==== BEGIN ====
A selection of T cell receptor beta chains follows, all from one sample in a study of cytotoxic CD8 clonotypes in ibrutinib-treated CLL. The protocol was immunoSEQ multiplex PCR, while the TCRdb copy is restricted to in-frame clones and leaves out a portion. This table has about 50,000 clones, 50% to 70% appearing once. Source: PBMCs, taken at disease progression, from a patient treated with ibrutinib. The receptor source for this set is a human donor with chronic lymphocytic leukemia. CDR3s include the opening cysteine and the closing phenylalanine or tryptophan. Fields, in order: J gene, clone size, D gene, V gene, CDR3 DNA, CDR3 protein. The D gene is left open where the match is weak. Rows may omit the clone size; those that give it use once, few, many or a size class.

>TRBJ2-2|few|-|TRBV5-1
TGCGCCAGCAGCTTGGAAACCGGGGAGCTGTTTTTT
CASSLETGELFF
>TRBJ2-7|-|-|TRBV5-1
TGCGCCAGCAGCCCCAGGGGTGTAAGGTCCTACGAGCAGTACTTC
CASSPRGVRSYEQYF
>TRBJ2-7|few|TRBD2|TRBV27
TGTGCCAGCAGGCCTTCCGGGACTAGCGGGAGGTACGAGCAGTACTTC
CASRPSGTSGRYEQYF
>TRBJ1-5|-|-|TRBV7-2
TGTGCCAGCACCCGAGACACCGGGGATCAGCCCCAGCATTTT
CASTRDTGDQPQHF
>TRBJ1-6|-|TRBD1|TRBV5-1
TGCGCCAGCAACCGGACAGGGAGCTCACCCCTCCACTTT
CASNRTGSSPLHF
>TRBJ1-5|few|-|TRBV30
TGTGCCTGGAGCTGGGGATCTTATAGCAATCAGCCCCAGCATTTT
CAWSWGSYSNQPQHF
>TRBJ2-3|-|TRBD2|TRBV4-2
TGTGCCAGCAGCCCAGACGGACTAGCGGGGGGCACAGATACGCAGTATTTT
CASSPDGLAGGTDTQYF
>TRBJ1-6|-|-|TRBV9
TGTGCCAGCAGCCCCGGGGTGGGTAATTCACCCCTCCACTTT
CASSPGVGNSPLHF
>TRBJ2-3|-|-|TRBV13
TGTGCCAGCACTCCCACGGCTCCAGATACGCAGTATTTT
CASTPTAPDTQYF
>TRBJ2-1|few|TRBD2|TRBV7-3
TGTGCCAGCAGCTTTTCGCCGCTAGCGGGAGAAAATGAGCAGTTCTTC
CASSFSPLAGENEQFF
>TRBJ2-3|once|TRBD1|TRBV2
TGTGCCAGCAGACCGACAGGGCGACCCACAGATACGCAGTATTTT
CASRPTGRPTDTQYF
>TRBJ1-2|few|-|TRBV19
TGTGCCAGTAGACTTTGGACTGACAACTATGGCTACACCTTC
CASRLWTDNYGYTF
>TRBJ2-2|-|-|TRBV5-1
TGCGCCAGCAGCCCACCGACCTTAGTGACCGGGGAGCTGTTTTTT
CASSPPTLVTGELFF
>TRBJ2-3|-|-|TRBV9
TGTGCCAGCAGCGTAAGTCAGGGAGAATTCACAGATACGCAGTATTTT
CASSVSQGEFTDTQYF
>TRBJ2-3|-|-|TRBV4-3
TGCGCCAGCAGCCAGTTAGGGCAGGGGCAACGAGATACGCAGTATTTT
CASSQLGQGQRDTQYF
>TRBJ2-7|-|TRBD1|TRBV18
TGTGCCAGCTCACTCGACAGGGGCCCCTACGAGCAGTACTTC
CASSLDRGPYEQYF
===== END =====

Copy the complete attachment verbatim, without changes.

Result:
A selection of T cell receptor beta chains follows, all from one sample in a study of cytotoxic CD8 clonotypes in ibrutinib-treated CLL. The protocol was immunoSEQ multiplex PCR, while the TCRdb copy is restricted to in-frame clones and leaves out a portion. This table has about 50,000 clones, 50% to 70% appearing once. Source: PBMCs, taken at disease progression, from a patient treated with ibrutinib. The receptor source for this set is a human donor with chronic lymphocytic leukemia. CDR3s include the opening cysteine and the closing phenylalanine or tryptophan. Fields, in order: J gene, clone size, D gene, V gene, CDR3 DNA, CDR3 protein. The D gene is left open where the match is weak. Rows may omit the clone size; those that give it use once, few, many or a size class.

>TRBJ2-2|few|-|TRBV5-1
TGCGCCAGCAGCTTGGAAACCGGGGAGCTGTTTTTT
CASSLETGELFF
>TRBJ2-7|-|-|TRBV5-1
TGCGCCAGCAGCCCCAGGGGTGTAAGGTCCTACGAGCAGTACTTC
CASSPRGVRSYEQYF
>TRBJ2-7|few|TRBD2|TRBV27
TGTGCCAGCAGGCCTTCCGGGACTAGCGGGAGGTACGAGCAGTACTTC
CASRPSGTSGRYEQYF
>TRBJ1-5|-|-|TRBV7-2
TGTGCCAGCACCCGAGACACCGGGGATCAGCCCCAGCATTTT
CASTRDTGDQPQHF
>TRBJ1-6|-|TRBD1|TRBV5-1
TGCGCCAGCAACCGGACAGGGAGCTCACCCCTCCACTTT
CASNRTGSSPLHF
>TRBJ1-5|few|-|TRBV30
TGTGCCTGGAGCTGGGGATCTTATAGCAATCAGCCCCAGCATTTT
CAWSWGSYSNQPQHF
>TRBJ2-3|-|TRBD2|TRBV4-2
TGTGCCAGCAGCCCAGACGGACTAGCGGGGGGCACAGATACGCAGTATTTT
CASSPDGLAGGTDTQYF
>TRBJ1-6|-|-|TRBV9
TGTGCCAGCAGCCCCGGGGTGGGTAATTCACCCCTCCACTTT
CASSPGVGNSPLHF
>TRBJ2-3|-|-|TRBV13
TGTGCCAGCACTCCCACGGCTCCAGATACGCAGTATTTT
CASTPTAPDTQYF
>TRBJ2-1|few|TRBD2|TRBV7-3
TGTGCCAGCAGCTTTTCGCCGCTAGCGGGAGAAAATGAGCAGTTCTTC
CASSFSPLAGENEQFF
>TRBJ2-3|once|TRBD1|TRBV2
TGTGCCAGCAGACCGACAGGGCGACCCACAGATACGCAGTATTTT
CASRPTGRPTDTQYF
>TRBJ1-2|few|-|TRBV19
TGTGCCAGTAGACTTTGGACTGACAACTATGGCTACACCTTC
CASRLWTDNYGYTF
>TRBJ2-2|-|-|TRBV5-1
TGCGCCAGCAGCCCACCGACCTTAGTGACCGGGGAGCTGTTTTTT
CASSPPTLVTGELFF
>TRBJ2-3|-|-|TRBV9
TGTGCCAGCAGCGTAAGTCAGGGAGAATTCACAGATACGCAGTATTTT
CASSVSQGEFTDTQYF
>TRBJ2-3|-|-|TRBV4-3
TGCGCCAGCAGCCAGTTAGGGCAGGGGCAACGAGATACGCAGTATTTT
CASSQLGQGQRDTQYF
>TRBJ2-7|-|TRBD1|TRBV18
TGTGCCAGCTCACTCGACAGGGGCCCCTACGAGCAGTACTTC
CASSLDRGPYEQYF